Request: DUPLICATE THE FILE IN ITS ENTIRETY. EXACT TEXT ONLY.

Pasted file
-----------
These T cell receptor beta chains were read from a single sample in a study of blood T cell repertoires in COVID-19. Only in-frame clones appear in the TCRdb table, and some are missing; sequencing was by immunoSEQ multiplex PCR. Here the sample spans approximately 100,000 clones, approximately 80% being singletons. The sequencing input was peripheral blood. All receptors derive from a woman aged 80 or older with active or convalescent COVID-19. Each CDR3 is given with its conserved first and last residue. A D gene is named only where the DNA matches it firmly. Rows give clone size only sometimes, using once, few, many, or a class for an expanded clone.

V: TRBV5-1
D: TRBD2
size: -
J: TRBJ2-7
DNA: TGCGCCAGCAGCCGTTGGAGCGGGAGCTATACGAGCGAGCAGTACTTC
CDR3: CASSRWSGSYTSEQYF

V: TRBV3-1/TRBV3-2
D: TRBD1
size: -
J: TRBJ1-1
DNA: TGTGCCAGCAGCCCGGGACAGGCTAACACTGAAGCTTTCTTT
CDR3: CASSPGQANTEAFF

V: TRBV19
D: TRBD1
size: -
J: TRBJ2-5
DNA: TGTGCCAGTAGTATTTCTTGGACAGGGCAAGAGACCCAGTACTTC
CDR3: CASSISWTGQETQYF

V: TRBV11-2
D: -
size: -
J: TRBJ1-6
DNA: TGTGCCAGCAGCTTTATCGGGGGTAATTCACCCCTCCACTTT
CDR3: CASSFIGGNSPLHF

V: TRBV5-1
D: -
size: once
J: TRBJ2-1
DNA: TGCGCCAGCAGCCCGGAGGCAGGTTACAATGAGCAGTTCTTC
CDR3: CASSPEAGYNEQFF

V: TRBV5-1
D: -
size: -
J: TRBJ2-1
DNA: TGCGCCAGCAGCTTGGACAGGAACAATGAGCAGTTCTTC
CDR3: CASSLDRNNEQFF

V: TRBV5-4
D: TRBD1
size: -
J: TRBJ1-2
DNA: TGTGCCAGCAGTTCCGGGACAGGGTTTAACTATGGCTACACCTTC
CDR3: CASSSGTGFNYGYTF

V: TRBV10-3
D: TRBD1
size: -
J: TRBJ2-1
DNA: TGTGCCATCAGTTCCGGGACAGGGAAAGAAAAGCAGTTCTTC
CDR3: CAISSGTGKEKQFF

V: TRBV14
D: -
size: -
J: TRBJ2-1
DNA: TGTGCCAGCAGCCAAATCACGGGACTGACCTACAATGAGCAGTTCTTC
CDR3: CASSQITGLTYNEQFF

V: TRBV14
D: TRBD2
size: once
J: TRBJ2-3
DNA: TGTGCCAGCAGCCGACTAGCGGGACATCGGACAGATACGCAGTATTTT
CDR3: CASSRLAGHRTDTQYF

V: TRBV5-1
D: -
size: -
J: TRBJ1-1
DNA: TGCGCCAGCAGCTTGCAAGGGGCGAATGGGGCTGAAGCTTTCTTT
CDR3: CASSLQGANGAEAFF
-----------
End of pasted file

These T cell receptor beta chains were read from a single sample in a study of blood T cell repertoires in COVID-19. Only in-frame clones appear in the TCRdb table, and some are missing; sequencing was by immunoSEQ multiplex PCR. Here the sample spans approximately 100,000 clones, approximately 80% being singletons. The sequencing input was peripheral blood. All receptors derive from a woman aged 80 or older with active or convalescent COVID-19. Each CDR3 is given with its conserved first and last residue. A D gene is named only where the DNA matches it firmly. Rows give clone size only sometimes, using once, few, many, or a class for an expanded clone.

V: TRBV5-1
D: TRBD2
size: -
J: TRBJ2-7
DNA: TGCGCCAGCAGCCGTTGGAGCGGGAGCTATACGAGCGAGCAGTACTTC
CDR3: CASSRWSGSYTSEQYF

V: TRBV3-1/TRBV3-2
D: TRBD1
size: -
J: TRBJ1-1
DNA: TGTGCCAGCAGCCCGGGACAGGCTAACACTGAAGCTTTCTTT
CDR3: CASSPGQANTEAFF

V: TRBV19
D: TRBD1
size: -
J: TRBJ2-5
DNA: TGTGCCAGTAGTATTTCTTGGACAGGGCAAGAGACCCAGTACTTC
CDR3: CASSISWTGQETQYF

V: TRBV11-2
D: -
size: -
J: TRBJ1-6
DNA: TGTGCCAGCAGCTTTATCGGGGGTAATTCACCCCTCCACTTT
CDR3: CASSFIGGNSPLHF

V: TRBV5-1
D: -
size: once
J: TRBJ2-1
DNA: TGCGCCAGCAGCCCGGAGGCAGGTTACAATGAGCAGTTCTTC
CDR3: CASSPEAGYNEQFF

V: TRBV5-1
D: -
size: -
J: TRBJ2-1
DNA: TGCGCCAGCAGCTTGGACAGGAACAATGAGCAGTTCTTC
CDR3: CASSLDRNNEQFF

V: TRBV5-4
D: TRBD1
size: -
J: TRBJ1-2
DNA: TGTGCCAGCAGTTCCGGGACAGGGTTTAACTATGGCTACACCTTC
CDR3: CASSSGTGFNYGYTF

V: TRBV10-3
D: TRBD1
size: -
J: TRBJ2-1
DNA: TGTGCCATCAGTTCCGGGACAGGGAAAGAAAAGCAGTTCTTC
CDR3: CAISSGTGKEKQFF

V: TRBV14
D: -
size: -
J: TRBJ2-1
DNA: TGTGCCAGCAGCCAAATCACGGGACTGACCTACAATGAGCAGTTCTTC
CDR3: CASSQITGLTYNEQFF

V: TRBV14
D: TRBD2
size: once
J: TRBJ2-3
DNA: TGTGCCAGCAGCCGACTAGCGGGACATCGGACAGATACGCAGTATTTT
CDR3: CASSRLAGHRTDTQYF

V: TRBV5-1
D: -
size: -
J: TRBJ1-1
DNA: TGCGCCAGCAGCTTGCAAGGGGCGAATGGGGCTGAAGCTTTCTTT
CDR3: CASSLQGANGAEAFF